Data from: Phylogenetic relationships within the lizard clade Xantusiidae: using trees and divergence times to address evolutionary questions at multiple levels

  • Brice P. Noonan (Creator)
  • Jennifer B. Pramuk (Creator)
  • Robert L. Bezy (Creator)
  • Elizabeth Sinclair (Creator)
  • Kevin De Queiroz (Creator)
  • Jack W. Sites Jr (Contributor)
  • Jack W. Sites (Creator)



Xantusiidae (night lizards) is a clade of small-bodied, cryptic lizards endemic to the New World. The clade is characterized by several features that would benefit from interpretation in a phylogenetic context, including: (1) monophyletic status of extant taxa Cricosaura, Lepidophyma, and Xantusia; (2) a species endemic to Cuba (Cricosaura typica) of disputed age; (3) origins of the parthenogenetic species of Lepidophyma; (4) pronounced micro-habitat differences accompanied by distinct morphologies in both Xantusia and Lepidophyma; and (5) placement of Xantusia riversiana, the only vertebrate species endemic to the California Channel Islands, which is highly divergent from its mainland relatives. This study incorporates extensive new character data from multiple gene regions to investigate the phylogeny of Xantusiidae using the most comprehensive taxonomic sampling available to date. Parsimony and partitioned Bayesian analyses of more than 7 kb of mitochondrial and nuclear sequence data from 11 loci all confirm that Xantusiidae is monophyletic, and comprises three well-supported clades: Cricosaura, Xantusia, and Lepidophyma. The Cuban endemic Cricosaura typica is well supported as the sister to all other xantusiids. Estimates of divergence time indicate that Cricosaura diverged from the (Lepidophyma + Xantusia) clade ∼81 million years ago (Ma), a time frame consistent with the separation of the Antilles from North America. Our results also confirm and extend an earlier study suggesting that parthenogenesis has arisen at least twice within Lepidophyma without hybridization, that rock-crevice ecomorphs evolved numerous times (>9) within Xantusia and Lepidophyma, and that the large-bodied Channel Island endemic X. riversiana is a distinct, early lineage that may form the sister group to the small-bodied congeners of the mainland.,12SAlignment of existing (GenBank) and newly generated sequences.16SAlignment of existing (GenBank) and newly generated sequences.aenolaseAlignment of existing (GenBank) and newly generated sequences.BDNFAlignment of existing (GenBank) and newly generated sequences.CMOSAlignment of existing (GenBank) and newly generated sequences.CYTBAlignment of existing (GenBank) and newly generated sequences.GAPDAlignment of existing (GenBank) and newly generated sequences.ND4Alignment of existing (GenBank) and newly generated sequences.NT3Alignment of existing (GenBank) and newly generated sequences.POMCAlignment of existing (GenBank) and newly generated sequences.RAG1Alignment of existing (GenBank) and newly generated sequences.,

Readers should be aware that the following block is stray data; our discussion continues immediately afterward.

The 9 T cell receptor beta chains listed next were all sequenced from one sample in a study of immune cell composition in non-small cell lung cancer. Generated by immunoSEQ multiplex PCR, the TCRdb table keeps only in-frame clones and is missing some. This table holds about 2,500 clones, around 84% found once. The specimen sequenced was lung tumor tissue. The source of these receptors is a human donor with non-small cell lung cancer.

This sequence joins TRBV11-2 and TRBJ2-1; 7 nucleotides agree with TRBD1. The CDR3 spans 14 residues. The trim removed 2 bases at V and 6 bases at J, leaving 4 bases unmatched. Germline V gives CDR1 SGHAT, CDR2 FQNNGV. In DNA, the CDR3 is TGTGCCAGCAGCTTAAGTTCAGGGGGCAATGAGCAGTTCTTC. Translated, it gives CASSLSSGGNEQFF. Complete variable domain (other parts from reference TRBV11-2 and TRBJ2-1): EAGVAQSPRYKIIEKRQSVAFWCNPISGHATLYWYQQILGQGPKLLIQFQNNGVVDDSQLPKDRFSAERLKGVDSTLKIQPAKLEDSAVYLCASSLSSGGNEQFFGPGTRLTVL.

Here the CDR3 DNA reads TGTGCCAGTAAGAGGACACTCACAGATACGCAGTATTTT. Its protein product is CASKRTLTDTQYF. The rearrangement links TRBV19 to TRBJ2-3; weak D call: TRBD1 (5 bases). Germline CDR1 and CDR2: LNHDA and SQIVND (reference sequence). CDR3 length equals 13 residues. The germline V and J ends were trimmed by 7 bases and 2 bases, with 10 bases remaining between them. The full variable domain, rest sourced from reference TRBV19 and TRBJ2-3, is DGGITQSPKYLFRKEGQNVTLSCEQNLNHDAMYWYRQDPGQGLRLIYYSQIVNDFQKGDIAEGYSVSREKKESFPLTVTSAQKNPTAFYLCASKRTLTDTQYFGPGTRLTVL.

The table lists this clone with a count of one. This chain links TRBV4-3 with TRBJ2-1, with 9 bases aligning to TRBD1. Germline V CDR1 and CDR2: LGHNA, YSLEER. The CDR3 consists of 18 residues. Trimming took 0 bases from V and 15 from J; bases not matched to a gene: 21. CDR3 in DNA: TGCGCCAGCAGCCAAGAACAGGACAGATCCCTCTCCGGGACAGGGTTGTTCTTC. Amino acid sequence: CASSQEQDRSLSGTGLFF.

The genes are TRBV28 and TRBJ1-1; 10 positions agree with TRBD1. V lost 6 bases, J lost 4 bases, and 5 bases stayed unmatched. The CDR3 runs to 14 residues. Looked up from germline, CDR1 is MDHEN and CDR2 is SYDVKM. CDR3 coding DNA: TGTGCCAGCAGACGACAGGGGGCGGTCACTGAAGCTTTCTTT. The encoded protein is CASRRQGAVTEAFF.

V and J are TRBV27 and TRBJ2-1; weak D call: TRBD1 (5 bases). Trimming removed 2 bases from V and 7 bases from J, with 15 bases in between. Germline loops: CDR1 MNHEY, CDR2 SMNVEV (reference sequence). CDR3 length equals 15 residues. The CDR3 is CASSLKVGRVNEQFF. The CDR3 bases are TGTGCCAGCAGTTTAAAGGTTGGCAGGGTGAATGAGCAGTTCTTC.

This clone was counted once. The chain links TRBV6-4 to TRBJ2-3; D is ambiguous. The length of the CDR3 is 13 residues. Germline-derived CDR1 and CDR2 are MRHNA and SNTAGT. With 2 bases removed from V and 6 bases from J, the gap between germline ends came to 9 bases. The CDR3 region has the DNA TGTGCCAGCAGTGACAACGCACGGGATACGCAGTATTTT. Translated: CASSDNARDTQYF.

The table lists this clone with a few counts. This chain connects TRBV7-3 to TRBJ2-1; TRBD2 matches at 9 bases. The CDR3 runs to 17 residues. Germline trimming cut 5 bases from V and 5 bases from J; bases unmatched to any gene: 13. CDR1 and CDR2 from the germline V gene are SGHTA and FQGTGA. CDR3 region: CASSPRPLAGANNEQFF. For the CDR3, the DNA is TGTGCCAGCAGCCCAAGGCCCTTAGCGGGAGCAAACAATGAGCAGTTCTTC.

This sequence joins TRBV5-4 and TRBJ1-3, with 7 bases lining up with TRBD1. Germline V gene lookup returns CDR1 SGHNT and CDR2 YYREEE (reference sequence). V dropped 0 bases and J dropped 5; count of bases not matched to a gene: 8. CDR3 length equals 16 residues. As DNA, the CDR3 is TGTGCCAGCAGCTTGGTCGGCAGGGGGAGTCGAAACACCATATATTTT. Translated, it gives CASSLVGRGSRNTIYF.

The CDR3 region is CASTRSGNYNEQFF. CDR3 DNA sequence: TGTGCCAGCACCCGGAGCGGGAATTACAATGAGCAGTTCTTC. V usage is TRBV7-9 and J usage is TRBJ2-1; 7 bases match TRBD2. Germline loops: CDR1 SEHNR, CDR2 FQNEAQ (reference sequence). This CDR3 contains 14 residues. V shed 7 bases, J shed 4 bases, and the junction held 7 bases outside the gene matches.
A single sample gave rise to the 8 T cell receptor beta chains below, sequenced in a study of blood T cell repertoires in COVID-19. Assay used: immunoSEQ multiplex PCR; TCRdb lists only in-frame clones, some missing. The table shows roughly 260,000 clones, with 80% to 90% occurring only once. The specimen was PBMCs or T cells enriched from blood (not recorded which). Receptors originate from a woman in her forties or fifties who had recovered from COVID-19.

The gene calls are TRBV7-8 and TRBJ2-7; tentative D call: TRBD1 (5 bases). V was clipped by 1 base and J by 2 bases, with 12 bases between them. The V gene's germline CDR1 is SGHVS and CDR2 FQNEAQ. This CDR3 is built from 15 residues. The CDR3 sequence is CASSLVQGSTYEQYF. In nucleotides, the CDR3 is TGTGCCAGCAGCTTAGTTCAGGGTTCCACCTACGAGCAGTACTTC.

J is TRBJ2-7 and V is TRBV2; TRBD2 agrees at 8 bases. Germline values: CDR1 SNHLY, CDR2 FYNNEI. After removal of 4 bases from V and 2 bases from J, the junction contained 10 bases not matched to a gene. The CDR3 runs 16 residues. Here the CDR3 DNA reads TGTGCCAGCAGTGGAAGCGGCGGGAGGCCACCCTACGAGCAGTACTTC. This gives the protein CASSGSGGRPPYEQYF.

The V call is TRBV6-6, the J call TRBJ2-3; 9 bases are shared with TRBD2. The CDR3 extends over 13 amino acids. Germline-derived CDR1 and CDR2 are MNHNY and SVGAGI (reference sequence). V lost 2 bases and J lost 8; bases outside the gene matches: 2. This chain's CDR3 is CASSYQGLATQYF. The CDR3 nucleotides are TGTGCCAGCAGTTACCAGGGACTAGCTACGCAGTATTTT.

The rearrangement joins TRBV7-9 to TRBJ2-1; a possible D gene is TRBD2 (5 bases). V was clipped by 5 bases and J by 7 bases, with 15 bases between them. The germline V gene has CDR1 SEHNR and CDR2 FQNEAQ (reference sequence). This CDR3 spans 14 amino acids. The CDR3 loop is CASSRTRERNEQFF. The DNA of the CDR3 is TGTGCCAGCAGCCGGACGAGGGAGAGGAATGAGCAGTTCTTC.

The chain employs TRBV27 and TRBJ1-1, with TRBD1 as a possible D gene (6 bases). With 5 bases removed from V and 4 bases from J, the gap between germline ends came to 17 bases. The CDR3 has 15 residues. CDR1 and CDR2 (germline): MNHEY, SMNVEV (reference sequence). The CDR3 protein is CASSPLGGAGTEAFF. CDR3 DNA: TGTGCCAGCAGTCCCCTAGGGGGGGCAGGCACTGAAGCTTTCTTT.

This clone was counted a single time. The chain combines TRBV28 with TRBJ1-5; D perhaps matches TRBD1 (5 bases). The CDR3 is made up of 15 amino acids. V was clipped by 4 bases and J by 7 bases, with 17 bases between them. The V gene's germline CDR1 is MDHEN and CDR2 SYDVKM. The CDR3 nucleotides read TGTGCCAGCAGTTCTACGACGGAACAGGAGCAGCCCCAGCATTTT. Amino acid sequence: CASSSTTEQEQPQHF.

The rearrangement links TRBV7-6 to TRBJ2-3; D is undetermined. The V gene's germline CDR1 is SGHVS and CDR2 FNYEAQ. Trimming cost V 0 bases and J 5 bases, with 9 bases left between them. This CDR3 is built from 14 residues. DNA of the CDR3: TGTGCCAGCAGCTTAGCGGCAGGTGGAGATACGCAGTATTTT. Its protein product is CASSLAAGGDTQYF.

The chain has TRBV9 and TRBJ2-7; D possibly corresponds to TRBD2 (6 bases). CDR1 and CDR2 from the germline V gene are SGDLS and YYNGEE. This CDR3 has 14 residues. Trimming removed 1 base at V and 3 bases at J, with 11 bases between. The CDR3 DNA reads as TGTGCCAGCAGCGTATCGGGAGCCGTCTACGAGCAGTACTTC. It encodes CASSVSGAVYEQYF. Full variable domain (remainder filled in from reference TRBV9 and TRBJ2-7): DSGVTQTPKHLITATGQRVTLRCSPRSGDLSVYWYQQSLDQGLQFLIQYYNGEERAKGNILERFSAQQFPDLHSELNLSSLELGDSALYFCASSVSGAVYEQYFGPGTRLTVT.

Date made available26 Jun 2013
Date of data production26 Jun 2013

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